Sunday, December 26, 2004

Four Games

ALD - RMD, 12/5/2004 [C42]

1. e4 e5 2. Nf3 Nf6 3. Nxe5 Nxe4 4. Qe2 d5 [4. ... Qe7 or 4. ... d6] 5. d3 Qf6? [5. ... Qe7] 6. Nxf7? [Way to throw an opportunity away. After the natural 6. Nf3, I would have won the Knight. Now the position is even.] Qxf7? [With 6. ... Qxf2+!, Black would even have recovered the pawn.] 7. dxe4 d4 8. Qb5+ Nc6 9. Bc4 Qd7 [9. ... Qg6] 10. Bg5 [10. O-O] Qg4 [10. ... Bd6] 11. Qd5 Qd7 [Qf7+ isn't really a worrisome threat; 11. ... Ne7.] 12. Qxd7+ Bxd7 13. O-O Be7 [13. ... h6] 14. Bf4 [14. Bxe7 Kxe7 15. f4] O-O-O 15. c3 [15. Nd2] Bc5 [15. ... Bf6 16. cxd4 Bxd4 is more accurate.] 16. Rd1 [Because of Black's slight inaccuracy on the last move, White now has 16. b4 Bb6 17. b5 Na5 18. Be2. Otherwise, 16. cxd4 Bxd4 is also an OK way to proceed. The move I selected is a non sequitor.] Bg4 17. Rd2 Rhf8 [Black's pressure provides sufficient compensation for the pawn deficit, so the position is basically even.] 18. Bg3 a6 [18. ... Rfe8] 19. Rd3 [I was trying to set up f3, but this move doesn't actually help make that possible; 19. Bd5.] Be2 20. Be6+ Kb8 21. Rd2 Bb5? [21. ... d3!] 22. c4 Rfe8 [22. ... Ba4 23. b3 d3 gave Black more counterplay than this.] 23. Bd5? [Duh! Of course 23. cxb5 since if 23. ... Rxe6, 24. bxc6. Now Black has a chance to escape.] Bxc4? [23. ... Nb4! 24. Na3 (24. cxb5? Nxd5!) Ba4 25. b3 Bd7 =] 24. Bxc4 Rxe4 25. Re2 [25. Rd1] Rxe2 26. Bxe2 d3 27. Bd1 Nb4 [27. ... d2] 28. Nc3 Bd4 29. Rc1 [29. Bb3!] Bxc3 [29. ... d2! 30. Ra1 Bxc3! (removing a defender of d1) 31. bxc3 Re8! (threatening mate) with strong winning chances.] 30. Rxc3 Nxa2? [30. ... Rd7] 31. Bxc7+ Kc8 [31. ... Ka7 is better, but Black is lost in any event.] 32. Bxd8+? [32. Bg4+! Rd7 33. Rxd3! with an immediate win.] Nxc3 33. bxc3 Kxd8 34. Kf1 b5 35. Ke1 Kc7 36. Kd2 a5 37. c4 [37. Kxd3] Kb6 [37. ... bxc4] 38. cxb5 Kxb5 39. Kxd3 Kb4 40. Ke4 a4 41. Bxa4 Kxa4 42. f4 [It's all over now. Even I couldn't screw this position up.] Kb4 43. g4 Kc5 44. Ke5 g6 45. h4 Kc6 46. Ke6 Kc7 47. f5 gxf5 48. gxf5 Kd8 49. Kf7 h5 50. Kg7 1-0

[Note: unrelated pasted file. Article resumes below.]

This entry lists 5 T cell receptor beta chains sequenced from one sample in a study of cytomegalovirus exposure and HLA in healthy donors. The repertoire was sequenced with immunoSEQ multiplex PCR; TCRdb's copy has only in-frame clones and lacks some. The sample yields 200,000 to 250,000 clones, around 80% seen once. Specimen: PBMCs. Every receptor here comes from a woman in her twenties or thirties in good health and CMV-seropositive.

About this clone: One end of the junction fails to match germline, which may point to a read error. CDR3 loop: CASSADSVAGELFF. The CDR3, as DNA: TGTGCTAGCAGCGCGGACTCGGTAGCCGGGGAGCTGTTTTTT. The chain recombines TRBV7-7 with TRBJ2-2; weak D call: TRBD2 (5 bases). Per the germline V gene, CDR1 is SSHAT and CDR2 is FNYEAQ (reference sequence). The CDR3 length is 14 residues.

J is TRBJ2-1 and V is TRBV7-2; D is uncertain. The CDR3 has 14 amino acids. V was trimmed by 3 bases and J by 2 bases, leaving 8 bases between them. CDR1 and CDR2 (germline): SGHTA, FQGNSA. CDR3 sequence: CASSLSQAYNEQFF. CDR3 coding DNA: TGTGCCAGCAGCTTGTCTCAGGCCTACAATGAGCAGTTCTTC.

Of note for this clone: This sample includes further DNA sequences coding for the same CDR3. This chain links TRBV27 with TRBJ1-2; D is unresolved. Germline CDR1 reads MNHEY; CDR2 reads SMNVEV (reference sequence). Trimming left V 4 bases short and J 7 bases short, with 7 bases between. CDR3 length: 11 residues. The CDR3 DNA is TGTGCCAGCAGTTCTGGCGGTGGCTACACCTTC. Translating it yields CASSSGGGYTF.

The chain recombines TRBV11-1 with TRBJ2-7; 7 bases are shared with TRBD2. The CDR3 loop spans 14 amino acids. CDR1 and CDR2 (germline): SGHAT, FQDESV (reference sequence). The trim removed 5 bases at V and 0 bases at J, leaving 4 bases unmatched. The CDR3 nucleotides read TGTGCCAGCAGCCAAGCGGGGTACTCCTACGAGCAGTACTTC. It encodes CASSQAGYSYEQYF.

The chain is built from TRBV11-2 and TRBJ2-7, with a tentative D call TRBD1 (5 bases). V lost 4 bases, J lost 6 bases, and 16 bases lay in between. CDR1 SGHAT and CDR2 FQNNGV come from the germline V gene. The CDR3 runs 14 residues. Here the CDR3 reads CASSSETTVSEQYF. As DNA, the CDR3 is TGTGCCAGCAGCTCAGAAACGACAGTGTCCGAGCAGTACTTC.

ALD - RMD, 12/23/2004 [D07]